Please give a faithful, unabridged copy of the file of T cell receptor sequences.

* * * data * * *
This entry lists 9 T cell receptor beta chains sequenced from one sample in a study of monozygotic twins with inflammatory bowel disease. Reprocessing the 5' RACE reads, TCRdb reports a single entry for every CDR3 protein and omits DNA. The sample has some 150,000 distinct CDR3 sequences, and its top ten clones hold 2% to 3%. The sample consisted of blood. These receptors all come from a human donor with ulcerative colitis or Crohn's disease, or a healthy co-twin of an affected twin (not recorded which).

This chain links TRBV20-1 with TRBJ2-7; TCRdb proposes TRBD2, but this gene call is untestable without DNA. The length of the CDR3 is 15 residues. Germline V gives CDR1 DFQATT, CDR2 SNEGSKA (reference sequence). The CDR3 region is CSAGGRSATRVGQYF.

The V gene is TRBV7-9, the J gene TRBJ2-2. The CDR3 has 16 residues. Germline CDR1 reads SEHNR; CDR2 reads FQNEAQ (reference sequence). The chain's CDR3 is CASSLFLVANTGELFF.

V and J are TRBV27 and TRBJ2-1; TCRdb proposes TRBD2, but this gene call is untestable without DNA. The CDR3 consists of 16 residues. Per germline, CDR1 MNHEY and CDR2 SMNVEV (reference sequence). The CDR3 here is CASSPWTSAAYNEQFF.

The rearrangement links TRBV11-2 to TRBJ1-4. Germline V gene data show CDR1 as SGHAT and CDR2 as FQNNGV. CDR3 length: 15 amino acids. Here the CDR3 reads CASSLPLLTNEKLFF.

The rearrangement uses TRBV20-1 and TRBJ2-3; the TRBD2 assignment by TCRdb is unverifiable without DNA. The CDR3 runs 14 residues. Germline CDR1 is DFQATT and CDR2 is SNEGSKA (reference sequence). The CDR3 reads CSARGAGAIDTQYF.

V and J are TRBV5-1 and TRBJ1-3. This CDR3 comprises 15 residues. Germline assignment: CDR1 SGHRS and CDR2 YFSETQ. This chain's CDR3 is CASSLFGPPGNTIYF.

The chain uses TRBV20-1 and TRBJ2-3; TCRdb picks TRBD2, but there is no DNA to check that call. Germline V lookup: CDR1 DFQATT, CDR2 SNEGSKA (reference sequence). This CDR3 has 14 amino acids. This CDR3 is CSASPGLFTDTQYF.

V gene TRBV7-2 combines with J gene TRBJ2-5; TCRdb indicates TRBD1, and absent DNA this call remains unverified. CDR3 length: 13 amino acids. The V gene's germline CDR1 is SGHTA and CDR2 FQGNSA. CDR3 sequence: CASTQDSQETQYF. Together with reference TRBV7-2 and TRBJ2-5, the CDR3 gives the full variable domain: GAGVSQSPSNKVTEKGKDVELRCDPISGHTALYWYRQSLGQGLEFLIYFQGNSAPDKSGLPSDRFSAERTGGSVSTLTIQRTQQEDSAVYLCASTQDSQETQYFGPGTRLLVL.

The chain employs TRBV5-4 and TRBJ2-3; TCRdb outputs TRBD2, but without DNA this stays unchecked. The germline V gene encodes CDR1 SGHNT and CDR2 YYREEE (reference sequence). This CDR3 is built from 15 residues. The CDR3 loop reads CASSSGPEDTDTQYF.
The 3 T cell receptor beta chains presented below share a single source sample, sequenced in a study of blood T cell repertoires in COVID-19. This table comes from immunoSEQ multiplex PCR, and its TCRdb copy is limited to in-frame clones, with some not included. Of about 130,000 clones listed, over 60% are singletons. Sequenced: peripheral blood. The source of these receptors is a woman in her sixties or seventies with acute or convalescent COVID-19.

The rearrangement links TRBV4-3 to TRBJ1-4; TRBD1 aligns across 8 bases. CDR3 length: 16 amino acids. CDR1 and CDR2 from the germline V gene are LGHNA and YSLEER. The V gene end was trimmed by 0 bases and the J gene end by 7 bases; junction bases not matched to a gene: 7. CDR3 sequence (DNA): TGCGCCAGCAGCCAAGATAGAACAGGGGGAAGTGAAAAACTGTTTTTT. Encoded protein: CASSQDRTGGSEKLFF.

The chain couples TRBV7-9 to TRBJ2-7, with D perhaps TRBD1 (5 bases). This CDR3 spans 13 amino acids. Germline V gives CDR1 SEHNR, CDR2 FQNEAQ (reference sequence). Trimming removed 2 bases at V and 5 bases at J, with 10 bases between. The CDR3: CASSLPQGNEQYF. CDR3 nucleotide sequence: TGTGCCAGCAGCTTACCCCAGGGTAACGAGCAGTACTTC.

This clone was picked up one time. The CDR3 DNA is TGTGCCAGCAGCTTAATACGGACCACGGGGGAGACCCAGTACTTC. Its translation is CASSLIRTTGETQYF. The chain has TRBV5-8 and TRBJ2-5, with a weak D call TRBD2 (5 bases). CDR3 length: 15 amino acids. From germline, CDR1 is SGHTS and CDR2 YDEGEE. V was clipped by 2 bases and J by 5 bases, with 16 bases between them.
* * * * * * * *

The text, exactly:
This entry lists 9 T cell receptor beta chains sequenced from one sample in a study of monozygotic twins with inflammatory bowel disease. Reprocessing the 5' RACE reads, TCRdb reports a single entry for every CDR3 protein and omits DNA. The sample has some 150,000 distinct CDR3 sequences, and its top ten clones hold 2% to 3%. The sample consisted of blood. These receptors all come from a human donor with ulcerative colitis or Crohn's disease, or a healthy co-twin of an affected twin (not recorded which).

This chain links TRBV20-1 with TRBJ2-7; TCRdb proposes TRBD2, but this gene call is untestable without DNA. The length of the CDR3 is 15 residues. Germline V gives CDR1 DFQATT, CDR2 SNEGSKA (reference sequence). The CDR3 region is CSAGGRSATRVGQYF.

The V gene is TRBV7-9, the J gene TRBJ2-2. The CDR3 has 16 residues. Germline CDR1 reads SEHNR; CDR2 reads FQNEAQ (reference sequence). The chain's CDR3 is CASSLFLVANTGELFF.

V and J are TRBV27 and TRBJ2-1; TCRdb proposes TRBD2, but this gene call is untestable without DNA. The CDR3 consists of 16 residues. Per germline, CDR1 MNHEY and CDR2 SMNVEV (reference sequence). The CDR3 here is CASSPWTSAAYNEQFF.

The rearrangement links TRBV11-2 to TRBJ1-4. Germline V gene data show CDR1 as SGHAT and CDR2 as FQNNGV. CDR3 length: 15 amino acids. Here the CDR3 reads CASSLPLLTNEKLFF.

The rearrangement uses TRBV20-1 and TRBJ2-3; the TRBD2 assignment by TCRdb is unverifiable without DNA. The CDR3 runs 14 residues. Germline CDR1 is DFQATT and CDR2 is SNEGSKA (reference sequence). The CDR3 reads CSARGAGAIDTQYF.

V and J are TRBV5-1 and TRBJ1-3. This CDR3 comprises 15 residues. Germline assignment: CDR1 SGHRS and CDR2 YFSETQ. This chain's CDR3 is CASSLFGPPGNTIYF.

The chain uses TRBV20-1 and TRBJ2-3; TCRdb picks TRBD2, but there is no DNA to check that call. Germline V lookup: CDR1 DFQATT, CDR2 SNEGSKA (reference sequence). This CDR3 has 14 amino acids. This CDR3 is CSASPGLFTDTQYF.

V gene TRBV7-2 combines with J gene TRBJ2-5; TCRdb indicates TRBD1, and absent DNA this call remains unverified. CDR3 length: 13 amino acids. The V gene's germline CDR1 is SGHTA and CDR2 FQGNSA. CDR3 sequence: CASTQDSQETQYF. Together with reference TRBV7-2 and TRBJ2-5, the CDR3 gives the full variable domain: GAGVSQSPSNKVTEKGKDVELRCDPISGHTALYWYRQSLGQGLEFLIYFQGNSAPDKSGLPSDRFSAERTGGSVSTLTIQRTQQEDSAVYLCASTQDSQETQYFGPGTRLLVL.

The chain employs TRBV5-4 and TRBJ2-3; TCRdb outputs TRBD2, but without DNA this stays unchecked. The germline V gene encodes CDR1 SGHNT and CDR2 YYREEE (reference sequence). This CDR3 is built from 15 residues. The CDR3 loop reads CASSSGPEDTDTQYF.
The 3 T cell receptor beta chains presented below share a single source sample, sequenced in a study of blood T cell repertoires in COVID-19. This table comes from immunoSEQ multiplex PCR, and its TCRdb copy is limited to in-frame clones, with some not included. Of about 130,000 clones listed, over 60% are singletons. Sequenced: peripheral blood. The source of these receptors is a woman in her sixties or seventies with acute or convalescent COVID-19.

The rearrangement links TRBV4-3 to TRBJ1-4; TRBD1 aligns across 8 bases. CDR3 length: 16 amino acids. CDR1 and CDR2 from the germline V gene are LGHNA and YSLEER. The V gene end was trimmed by 0 bases and the J gene end by 7 bases; junction bases not matched to a gene: 7. CDR3 sequence (DNA): TGCGCCAGCAGCCAAGATAGAACAGGGGGAAGTGAAAAACTGTTTTTT. Encoded protein: CASSQDRTGGSEKLFF.

The chain couples TRBV7-9 to TRBJ2-7, with D perhaps TRBD1 (5 bases). This CDR3 spans 13 amino acids. Germline V gives CDR1 SEHNR, CDR2 FQNEAQ (reference sequence). Trimming removed 2 bases at V and 5 bases at J, with 10 bases between. The CDR3: CASSLPQGNEQYF. CDR3 nucleotide sequence: TGTGCCAGCAGCTTACCCCAGGGTAACGAGCAGTACTTC.

This clone was picked up one time. The CDR3 DNA is TGTGCCAGCAGCTTAATACGGACCACGGGGGAGACCCAGTACTTC. Its translation is CASSLIRTTGETQYF. The chain has TRBV5-8 and TRBJ2-5, with a weak D call TRBD2 (5 bases). CDR3 length: 15 amino acids. From germline, CDR1 is SGHTS and CDR2 YDEGEE. V was clipped by 2 bases and J by 5 bases, with 16 bases between them.